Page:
Stuttgart airport
File image of Stuttgart airport, Germany Reuters

A 24-hour strike at seven German airports, including Frankfurt and Munich, was set to affect nearly 300,000 passengers on Friday, as unionised workers pressed for higher wages and threatened a summer of "chaos" if their demands were not met.

The strike coincided with the start of the Munich Security Conference, with more than 40 heads of state and 60 ministers expected to attend.

In an early sign of the disruption, Romania's foreign minister, unable to board a cancelled flight, will be forced to fly to Austria and then make the more than four-hour drive to Munich, a Romanian embassy official said.

It is the latest in a series of strikes and protests that have hit major European economies, including France, Britain and Spain, as higher food and energy prices knocked incomes and living standards following the pandemic and the war in Ukraine.

Around 295,000 passengers are affected by the cancellation of some 2,340 flights at Bremen, Dortmund, Frankfurt, Hamburg, Hanover, Munich and Stuttgart airports, according to the ADV airports association.

"We really haven't had such an escalation through strike action," ADV's Ralph Beisel told broadcaster Bayerischer Rundfunk. "When we look at the airport terminals this morning, it reminds us more of the worst days of the coronavirus and less of a warning strike."

German trade union Verdi announced the strike on Wednesday after it said collective bargaining efforts for ground service staff, public sector officials and aviation security workers had made little progress.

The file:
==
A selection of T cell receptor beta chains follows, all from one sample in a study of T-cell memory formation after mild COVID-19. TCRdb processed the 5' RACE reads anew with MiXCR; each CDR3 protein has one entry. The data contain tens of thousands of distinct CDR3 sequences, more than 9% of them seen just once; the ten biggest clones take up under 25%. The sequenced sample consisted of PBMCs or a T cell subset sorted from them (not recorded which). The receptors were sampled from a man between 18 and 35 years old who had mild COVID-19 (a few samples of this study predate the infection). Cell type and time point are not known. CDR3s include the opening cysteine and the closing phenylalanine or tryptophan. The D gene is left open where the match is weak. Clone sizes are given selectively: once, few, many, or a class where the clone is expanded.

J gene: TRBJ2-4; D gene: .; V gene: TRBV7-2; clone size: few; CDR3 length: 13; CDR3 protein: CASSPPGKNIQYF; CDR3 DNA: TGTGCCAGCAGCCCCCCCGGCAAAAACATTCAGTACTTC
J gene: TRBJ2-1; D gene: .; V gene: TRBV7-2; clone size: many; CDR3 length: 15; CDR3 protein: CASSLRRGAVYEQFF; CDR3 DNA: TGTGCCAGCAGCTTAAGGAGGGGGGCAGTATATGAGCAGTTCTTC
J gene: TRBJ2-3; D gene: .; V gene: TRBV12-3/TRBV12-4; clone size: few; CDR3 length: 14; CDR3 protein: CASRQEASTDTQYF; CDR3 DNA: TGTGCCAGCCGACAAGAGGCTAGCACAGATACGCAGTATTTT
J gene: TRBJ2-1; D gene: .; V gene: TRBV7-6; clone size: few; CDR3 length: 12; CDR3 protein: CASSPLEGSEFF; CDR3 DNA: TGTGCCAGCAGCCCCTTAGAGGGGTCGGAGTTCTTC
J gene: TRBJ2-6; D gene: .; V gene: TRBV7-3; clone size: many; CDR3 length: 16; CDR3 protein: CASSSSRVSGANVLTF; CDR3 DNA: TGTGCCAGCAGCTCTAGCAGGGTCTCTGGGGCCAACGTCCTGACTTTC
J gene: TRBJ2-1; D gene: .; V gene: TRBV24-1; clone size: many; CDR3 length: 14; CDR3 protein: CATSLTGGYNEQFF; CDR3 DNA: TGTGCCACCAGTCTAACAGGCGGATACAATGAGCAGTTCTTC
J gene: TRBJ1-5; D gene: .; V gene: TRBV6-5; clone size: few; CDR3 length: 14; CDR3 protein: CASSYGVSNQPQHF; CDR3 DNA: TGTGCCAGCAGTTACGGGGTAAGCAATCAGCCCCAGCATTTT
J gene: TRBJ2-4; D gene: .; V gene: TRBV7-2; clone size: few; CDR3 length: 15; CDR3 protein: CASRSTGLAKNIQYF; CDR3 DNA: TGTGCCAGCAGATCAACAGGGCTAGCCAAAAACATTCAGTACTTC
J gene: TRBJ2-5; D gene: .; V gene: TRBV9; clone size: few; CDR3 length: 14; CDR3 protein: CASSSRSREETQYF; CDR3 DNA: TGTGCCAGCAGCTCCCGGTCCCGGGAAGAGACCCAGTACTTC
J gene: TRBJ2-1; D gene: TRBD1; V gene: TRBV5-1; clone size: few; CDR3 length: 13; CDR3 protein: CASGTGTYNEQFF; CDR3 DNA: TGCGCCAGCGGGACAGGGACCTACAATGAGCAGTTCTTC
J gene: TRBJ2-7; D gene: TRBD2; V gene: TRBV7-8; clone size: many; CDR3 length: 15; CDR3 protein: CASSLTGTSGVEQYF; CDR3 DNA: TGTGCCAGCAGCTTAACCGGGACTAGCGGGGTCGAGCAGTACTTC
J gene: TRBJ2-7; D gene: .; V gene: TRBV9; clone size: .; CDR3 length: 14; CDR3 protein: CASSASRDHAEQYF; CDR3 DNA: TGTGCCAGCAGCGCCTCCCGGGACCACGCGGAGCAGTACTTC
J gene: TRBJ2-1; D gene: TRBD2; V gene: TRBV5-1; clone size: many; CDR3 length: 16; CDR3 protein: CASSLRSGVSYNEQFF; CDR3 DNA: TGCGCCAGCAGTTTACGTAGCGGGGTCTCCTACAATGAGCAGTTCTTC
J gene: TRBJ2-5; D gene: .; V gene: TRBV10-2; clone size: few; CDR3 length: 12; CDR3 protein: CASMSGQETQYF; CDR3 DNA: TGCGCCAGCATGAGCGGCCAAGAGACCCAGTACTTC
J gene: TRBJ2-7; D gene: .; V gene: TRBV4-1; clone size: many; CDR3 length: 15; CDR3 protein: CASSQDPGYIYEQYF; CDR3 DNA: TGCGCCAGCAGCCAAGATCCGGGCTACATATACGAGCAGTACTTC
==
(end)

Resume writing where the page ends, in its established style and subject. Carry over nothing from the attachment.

The union has pressed for a 10.5% wage increase, or at least 500 euros a month.

"If nothing is done about pay now, we will all be in for another chaotic summer," Verdi Deputy Chair Christine Behle told Inforadio on Friday. "It's about sending a really strong signal."

Among the airlines affected, Lufthansa said it had been forced to cancel more than 1,300 flights and suspend operations at the hub airports Frankfurt and Munich on Friday.

The carrier declined to give an estimate of the cost of the strike but has on previous occasions said such action costs it 10-15 million euros a day.

The head of Verdi, Frank Werneke, told the Frankfurter Allgemeine Sonntagszeitung newspaper that strike action could expand to hospitals and garbage collection.

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